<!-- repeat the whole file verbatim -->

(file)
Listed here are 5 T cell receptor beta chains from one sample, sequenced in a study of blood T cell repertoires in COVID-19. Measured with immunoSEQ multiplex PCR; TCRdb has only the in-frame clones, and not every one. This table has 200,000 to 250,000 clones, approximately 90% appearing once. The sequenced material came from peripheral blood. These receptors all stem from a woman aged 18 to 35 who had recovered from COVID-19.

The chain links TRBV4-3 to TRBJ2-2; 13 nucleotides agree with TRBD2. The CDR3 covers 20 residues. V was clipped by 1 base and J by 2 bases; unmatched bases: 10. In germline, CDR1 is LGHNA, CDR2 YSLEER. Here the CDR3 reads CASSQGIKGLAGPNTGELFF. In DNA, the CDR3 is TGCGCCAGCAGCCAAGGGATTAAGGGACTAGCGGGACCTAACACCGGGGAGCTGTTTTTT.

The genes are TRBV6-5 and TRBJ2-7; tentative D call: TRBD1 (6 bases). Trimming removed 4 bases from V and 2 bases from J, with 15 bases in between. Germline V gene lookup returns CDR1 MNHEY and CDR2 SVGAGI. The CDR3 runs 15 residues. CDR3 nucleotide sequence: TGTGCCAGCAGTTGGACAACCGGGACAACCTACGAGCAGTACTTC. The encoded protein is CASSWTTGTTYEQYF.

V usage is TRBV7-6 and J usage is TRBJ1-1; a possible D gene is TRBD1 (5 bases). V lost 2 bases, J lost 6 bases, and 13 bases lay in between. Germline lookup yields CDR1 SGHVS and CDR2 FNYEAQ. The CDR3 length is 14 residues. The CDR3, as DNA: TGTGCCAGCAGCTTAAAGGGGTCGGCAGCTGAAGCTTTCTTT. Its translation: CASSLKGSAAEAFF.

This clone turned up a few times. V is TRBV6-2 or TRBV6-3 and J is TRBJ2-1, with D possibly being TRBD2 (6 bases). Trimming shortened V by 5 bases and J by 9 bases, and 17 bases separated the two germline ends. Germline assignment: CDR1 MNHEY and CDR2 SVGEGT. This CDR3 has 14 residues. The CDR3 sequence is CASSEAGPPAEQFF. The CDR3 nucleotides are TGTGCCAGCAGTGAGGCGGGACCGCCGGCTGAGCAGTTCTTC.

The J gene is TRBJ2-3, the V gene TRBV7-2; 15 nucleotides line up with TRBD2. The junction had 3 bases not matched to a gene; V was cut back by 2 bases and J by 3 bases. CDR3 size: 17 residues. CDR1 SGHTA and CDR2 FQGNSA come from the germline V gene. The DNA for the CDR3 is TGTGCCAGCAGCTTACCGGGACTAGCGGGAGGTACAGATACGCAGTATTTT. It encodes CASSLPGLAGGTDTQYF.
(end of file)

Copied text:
Listed here are 5 T cell receptor beta chains from one sample, sequenced in a study of blood T cell repertoires in COVID-19. Measured with immunoSEQ multiplex PCR; TCRdb has only the in-frame clones, and not every one. This table has 200,000 to 250,000 clones, approximately 90% appearing once. The sequenced material came from peripheral blood. These receptors all stem from a woman aged 18 to 35 who had recovered from COVID-19.

The chain links TRBV4-3 to TRBJ2-2; 13 nucleotides agree with TRBD2. The CDR3 covers 20 residues. V was clipped by 1 base and J by 2 bases; unmatched bases: 10. In germline, CDR1 is LGHNA, CDR2 YSLEER. Here the CDR3 reads CASSQGIKGLAGPNTGELFF. In DNA, the CDR3 is TGCGCCAGCAGCCAAGGGATTAAGGGACTAGCGGGACCTAACACCGGGGAGCTGTTTTTT.

The genes are TRBV6-5 and TRBJ2-7; tentative D call: TRBD1 (6 bases). Trimming removed 4 bases from V and 2 bases from J, with 15 bases in between. Germline V gene lookup returns CDR1 MNHEY and CDR2 SVGAGI. The CDR3 runs 15 residues. CDR3 nucleotide sequence: TGTGCCAGCAGTTGGACAACCGGGACAACCTACGAGCAGTACTTC. The encoded protein is CASSWTTGTTYEQYF.

V usage is TRBV7-6 and J usage is TRBJ1-1; a possible D gene is TRBD1 (5 bases). V lost 2 bases, J lost 6 bases, and 13 bases lay in between. Germline lookup yields CDR1 SGHVS and CDR2 FNYEAQ. The CDR3 length is 14 residues. The CDR3, as DNA: TGTGCCAGCAGCTTAAAGGGGTCGGCAGCTGAAGCTTTCTTT. Its translation: CASSLKGSAAEAFF.

This clone turned up a few times. V is TRBV6-2 or TRBV6-3 and J is TRBJ2-1, with D possibly being TRBD2 (6 bases). Trimming shortened V by 5 bases and J by 9 bases, and 17 bases separated the two germline ends. Germline assignment: CDR1 MNHEY and CDR2 SVGEGT. This CDR3 has 14 residues. The CDR3 sequence is CASSEAGPPAEQFF. The CDR3 nucleotides are TGTGCCAGCAGTGAGGCGGGACCGCCGGCTGAGCAGTTCTTC.

The J gene is TRBJ2-3, the V gene TRBV7-2; 15 nucleotides line up with TRBD2. The junction had 3 bases not matched to a gene; V was cut back by 2 bases and J by 3 bases. CDR3 size: 17 residues. CDR1 SGHTA and CDR2 FQGNSA come from the germline V gene. The DNA for the CDR3 is TGTGCCAGCAGCTTACCGGGACTAGCGGGAGGTACAGATACGCAGTATTTT. It encodes CASSLPGLAGGTDTQYF.